Milton Yergens art opening brings attention to Dave Thune’s gallery

“I drank Southern Comfort with Janis Joplin. But I also authored our first human rights ordinance back in 1980,” Thune said.

City councilman Dave Thune hosted the opening reception for artist Milton Yergens at the St. Paul Gallery, Thune Studio, last night.

Thune and Yergens have both been active participants in the artist social scene for most of their lives. Now, Thune uses his studio on West 7th as an outlet for art when he’s not orchestrating the next political movement.

“I drank Southern Comfort with Janis Joplin. But I also authored our first human rights ordinance back in 1980,” Thune said.

Yergens’ work featured scenes of distorted classic cars and one highly-saturated vision of the Harley-Davidson Twin-V.

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Artwork by Dave Thune

“I try to get a different perspective on things, I take easily recognizable everyday objects and make them clashable.” His work fits in well among the other eclectic art throughout the city.

Yergens takes a different approach to his artwork. Instead of the traditional brush and canvas, Yergens elects to use the iPad app Inspire.

As owner and operator of Thune Studio, Thune adds his own flavor to the gallery. On opening night, he offered snacks and drinks to guests as they dipped strawberries into piles of powdered sugar and shouldered past one another to get involved in the conversation. Debra and Michael Padgett were present, among others vying for a glass of sangria.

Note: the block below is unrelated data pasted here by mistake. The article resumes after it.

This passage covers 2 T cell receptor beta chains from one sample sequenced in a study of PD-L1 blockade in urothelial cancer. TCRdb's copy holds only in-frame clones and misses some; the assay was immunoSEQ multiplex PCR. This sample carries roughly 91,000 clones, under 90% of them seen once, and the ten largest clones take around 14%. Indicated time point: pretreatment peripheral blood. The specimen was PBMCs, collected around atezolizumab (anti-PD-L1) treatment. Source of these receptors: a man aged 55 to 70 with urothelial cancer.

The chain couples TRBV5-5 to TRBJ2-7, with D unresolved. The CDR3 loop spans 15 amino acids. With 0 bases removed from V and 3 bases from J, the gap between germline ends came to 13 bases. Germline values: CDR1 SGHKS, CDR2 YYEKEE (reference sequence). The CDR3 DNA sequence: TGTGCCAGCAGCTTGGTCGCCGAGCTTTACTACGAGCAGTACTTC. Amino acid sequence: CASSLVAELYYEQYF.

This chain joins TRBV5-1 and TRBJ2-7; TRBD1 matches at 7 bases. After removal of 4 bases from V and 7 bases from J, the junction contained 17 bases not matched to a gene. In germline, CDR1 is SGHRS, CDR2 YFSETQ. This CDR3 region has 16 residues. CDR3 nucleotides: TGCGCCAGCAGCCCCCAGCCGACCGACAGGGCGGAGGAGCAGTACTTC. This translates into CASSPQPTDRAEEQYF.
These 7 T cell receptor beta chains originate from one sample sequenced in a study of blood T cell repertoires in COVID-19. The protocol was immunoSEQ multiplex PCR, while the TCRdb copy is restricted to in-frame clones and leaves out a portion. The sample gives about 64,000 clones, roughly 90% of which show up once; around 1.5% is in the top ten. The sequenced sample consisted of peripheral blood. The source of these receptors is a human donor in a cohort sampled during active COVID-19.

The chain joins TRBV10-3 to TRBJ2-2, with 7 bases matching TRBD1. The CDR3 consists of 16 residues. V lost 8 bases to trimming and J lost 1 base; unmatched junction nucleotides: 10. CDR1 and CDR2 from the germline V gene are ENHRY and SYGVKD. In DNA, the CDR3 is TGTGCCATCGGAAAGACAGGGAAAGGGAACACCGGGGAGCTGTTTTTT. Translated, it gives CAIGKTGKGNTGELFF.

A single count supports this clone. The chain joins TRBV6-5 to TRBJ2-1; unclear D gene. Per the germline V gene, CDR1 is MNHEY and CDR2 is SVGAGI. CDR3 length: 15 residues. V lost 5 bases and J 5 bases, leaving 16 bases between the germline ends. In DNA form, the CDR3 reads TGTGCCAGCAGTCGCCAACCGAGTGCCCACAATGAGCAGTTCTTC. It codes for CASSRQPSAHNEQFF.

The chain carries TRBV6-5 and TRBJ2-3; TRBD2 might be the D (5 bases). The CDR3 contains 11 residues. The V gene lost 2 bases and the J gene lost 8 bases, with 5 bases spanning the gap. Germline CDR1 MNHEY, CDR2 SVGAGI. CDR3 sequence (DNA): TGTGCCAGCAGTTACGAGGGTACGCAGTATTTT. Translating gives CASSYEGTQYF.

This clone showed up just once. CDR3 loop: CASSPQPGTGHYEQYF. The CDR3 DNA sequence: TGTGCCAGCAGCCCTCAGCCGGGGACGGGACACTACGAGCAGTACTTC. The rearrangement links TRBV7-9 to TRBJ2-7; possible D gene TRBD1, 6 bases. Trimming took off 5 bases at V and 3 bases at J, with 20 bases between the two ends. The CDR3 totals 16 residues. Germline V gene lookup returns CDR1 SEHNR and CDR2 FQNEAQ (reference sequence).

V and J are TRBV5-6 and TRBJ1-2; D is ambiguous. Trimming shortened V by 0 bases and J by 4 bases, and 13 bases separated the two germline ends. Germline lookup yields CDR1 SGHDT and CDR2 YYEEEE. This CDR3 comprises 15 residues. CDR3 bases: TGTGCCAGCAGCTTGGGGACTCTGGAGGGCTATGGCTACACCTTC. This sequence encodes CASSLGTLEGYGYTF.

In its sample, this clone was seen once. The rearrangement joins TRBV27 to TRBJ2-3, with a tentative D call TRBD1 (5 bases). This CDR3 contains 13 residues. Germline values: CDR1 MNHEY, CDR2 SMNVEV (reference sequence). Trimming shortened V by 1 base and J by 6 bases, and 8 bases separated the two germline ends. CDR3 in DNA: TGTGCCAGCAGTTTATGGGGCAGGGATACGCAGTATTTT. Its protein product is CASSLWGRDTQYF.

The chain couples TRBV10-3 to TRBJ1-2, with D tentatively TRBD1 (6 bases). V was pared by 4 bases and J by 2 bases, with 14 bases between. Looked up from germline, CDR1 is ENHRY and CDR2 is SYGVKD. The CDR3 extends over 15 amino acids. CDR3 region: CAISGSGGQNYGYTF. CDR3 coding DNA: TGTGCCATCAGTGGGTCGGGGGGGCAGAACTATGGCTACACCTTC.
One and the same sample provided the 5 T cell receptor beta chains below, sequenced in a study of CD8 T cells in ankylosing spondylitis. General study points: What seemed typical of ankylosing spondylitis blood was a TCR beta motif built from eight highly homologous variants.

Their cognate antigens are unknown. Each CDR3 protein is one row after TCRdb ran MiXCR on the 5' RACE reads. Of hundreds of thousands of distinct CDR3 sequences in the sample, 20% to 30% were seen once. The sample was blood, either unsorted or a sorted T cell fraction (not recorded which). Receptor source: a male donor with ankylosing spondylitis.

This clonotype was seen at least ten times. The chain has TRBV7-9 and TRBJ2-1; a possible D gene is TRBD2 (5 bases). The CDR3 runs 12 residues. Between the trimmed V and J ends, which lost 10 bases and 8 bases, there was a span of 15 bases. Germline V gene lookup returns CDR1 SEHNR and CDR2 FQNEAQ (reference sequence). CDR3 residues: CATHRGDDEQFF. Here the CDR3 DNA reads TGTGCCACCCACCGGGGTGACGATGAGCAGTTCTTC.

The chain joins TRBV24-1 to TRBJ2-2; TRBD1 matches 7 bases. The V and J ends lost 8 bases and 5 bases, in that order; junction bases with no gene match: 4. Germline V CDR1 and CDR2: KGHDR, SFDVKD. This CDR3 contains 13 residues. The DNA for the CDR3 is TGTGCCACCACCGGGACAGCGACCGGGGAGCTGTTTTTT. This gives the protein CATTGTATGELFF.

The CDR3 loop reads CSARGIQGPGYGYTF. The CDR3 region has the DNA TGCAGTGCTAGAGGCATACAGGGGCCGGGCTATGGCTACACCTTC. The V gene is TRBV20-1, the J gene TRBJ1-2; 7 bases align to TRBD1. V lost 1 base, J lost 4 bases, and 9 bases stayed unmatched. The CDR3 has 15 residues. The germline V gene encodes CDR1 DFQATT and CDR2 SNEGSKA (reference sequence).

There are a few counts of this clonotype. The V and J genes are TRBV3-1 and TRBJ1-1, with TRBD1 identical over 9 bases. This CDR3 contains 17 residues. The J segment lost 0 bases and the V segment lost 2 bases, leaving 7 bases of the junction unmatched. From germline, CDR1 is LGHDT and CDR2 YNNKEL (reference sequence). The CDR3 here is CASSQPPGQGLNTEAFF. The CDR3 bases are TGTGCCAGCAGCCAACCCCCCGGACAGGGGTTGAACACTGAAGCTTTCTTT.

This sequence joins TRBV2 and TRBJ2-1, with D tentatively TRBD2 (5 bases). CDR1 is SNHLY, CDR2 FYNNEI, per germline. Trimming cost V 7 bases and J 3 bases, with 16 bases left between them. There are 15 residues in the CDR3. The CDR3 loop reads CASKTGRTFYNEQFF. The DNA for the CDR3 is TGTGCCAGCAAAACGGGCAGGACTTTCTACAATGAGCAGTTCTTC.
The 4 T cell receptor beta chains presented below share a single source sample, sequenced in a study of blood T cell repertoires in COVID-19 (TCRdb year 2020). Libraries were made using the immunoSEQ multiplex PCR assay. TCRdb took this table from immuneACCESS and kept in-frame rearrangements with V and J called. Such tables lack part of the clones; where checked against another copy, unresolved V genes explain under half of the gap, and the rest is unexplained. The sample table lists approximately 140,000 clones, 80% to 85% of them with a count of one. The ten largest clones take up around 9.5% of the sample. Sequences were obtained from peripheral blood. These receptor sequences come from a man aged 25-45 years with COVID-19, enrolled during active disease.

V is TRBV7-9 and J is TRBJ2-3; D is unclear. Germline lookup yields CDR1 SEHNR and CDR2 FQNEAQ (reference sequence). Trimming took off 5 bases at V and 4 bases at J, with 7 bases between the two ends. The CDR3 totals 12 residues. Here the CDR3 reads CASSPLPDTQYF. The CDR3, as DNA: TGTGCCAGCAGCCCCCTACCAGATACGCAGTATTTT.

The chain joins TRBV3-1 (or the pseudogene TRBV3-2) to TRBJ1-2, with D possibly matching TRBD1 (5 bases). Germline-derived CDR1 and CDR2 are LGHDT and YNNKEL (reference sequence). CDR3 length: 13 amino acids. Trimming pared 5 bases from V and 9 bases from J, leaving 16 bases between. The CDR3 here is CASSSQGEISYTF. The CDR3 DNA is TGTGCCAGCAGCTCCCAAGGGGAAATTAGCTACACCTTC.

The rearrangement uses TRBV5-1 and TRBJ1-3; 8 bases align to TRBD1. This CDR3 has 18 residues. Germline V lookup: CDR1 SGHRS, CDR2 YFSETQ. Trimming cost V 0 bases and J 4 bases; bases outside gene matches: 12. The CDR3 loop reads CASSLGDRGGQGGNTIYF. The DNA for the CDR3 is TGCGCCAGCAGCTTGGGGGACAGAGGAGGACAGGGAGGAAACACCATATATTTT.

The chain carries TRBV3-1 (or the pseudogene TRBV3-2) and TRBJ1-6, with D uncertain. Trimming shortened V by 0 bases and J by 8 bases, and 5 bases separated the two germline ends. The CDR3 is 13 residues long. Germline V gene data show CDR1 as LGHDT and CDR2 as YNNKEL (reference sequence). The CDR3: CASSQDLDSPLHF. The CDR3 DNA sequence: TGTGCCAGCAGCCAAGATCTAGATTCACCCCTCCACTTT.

“I try to get a different perspective on things, I take easily recognizable everyday objects and make them clashable.” His work fits in well among the other eclectic art throughout the city.

The event made a good excuse for acquaintances and fellow artists to share in close quarters, and the door to Burn Unit was also open for the night, leading guests straight into Thune’s gallery.

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In the window of the Thune Studio

“It’s been in four or five different locations now, and as a unexpected result of the economy, I moved here. That was back in ’87.”

Tucked away in the back of the shop is a charming collection of smaller pieces, some of which were created by Thune’s children. “That’s my daughter’s,” he said as he pointed to a model of a heart in a box, made from latex and lard. “We’re all artists in my family.”

Thune switches out the art in his gallery every six weeks. The next showing presents the work of Cameron Peterson, which will be available to the public around Aug. 23.

Come down to Thune’s studio, located between the Burn Unit coffee shop and another art gallery the Artista Bottega, and see Milton Yergens’ work for yourself. 

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